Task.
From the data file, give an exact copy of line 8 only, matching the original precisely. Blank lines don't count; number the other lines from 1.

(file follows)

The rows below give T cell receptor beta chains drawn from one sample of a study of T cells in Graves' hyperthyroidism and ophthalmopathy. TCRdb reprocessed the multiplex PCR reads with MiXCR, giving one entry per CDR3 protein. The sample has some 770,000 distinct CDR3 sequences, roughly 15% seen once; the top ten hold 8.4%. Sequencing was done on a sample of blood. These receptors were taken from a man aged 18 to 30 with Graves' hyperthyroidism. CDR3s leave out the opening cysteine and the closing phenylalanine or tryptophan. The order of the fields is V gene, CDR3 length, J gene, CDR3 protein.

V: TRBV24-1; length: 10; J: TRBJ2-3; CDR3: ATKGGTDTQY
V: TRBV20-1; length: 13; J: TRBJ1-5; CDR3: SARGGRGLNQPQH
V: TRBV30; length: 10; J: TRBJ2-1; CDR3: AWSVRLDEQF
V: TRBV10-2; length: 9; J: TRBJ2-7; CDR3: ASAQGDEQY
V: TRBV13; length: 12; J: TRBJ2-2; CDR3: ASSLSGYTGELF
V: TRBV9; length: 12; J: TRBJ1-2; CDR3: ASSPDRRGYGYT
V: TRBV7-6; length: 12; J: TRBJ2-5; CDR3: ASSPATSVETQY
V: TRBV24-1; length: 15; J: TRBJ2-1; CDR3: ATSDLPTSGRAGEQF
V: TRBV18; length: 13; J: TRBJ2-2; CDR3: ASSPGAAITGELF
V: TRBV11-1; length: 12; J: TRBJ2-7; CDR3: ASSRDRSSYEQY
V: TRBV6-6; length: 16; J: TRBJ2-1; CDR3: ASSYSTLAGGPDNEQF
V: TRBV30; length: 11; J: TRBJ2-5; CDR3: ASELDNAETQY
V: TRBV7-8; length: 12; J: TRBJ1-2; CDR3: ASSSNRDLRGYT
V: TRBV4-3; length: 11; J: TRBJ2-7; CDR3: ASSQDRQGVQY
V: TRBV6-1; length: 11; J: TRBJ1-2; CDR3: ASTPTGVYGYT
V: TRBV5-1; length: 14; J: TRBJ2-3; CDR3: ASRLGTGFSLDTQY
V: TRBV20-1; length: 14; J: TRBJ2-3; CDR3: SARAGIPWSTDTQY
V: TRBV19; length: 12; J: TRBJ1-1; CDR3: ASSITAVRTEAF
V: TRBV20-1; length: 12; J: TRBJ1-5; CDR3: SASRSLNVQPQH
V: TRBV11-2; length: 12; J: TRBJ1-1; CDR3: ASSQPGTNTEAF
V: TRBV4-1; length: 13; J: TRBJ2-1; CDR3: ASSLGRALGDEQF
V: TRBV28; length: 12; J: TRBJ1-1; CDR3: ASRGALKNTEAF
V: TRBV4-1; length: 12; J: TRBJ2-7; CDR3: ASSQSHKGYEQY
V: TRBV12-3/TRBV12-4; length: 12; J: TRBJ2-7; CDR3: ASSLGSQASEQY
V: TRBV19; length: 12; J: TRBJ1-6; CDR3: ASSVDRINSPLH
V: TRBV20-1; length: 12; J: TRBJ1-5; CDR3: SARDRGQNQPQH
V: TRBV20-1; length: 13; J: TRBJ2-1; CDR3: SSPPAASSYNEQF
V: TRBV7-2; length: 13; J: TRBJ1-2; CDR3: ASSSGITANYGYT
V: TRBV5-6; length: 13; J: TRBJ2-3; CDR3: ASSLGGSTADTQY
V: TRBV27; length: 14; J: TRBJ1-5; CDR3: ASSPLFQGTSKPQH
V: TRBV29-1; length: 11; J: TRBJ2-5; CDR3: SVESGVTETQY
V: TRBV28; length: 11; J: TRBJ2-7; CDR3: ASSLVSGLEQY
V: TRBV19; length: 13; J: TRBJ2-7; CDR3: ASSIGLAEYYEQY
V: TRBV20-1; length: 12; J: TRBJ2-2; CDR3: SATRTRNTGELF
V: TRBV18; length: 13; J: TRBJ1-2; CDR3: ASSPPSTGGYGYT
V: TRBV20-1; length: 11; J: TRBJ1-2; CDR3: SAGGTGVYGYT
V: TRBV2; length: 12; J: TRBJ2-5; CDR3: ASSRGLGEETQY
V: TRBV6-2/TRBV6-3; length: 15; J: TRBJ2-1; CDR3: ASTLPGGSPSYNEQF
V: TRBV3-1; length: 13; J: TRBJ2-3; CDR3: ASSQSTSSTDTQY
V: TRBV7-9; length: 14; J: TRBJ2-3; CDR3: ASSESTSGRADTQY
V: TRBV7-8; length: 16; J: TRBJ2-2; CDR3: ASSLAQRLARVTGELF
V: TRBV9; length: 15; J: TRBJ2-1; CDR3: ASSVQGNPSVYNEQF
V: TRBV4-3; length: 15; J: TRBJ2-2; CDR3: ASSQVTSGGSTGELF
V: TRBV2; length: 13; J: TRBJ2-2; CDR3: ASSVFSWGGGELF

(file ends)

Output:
V: TRBV7-6; length: 12; J: TRBJ2-5; CDR3: ASSPATSVETQY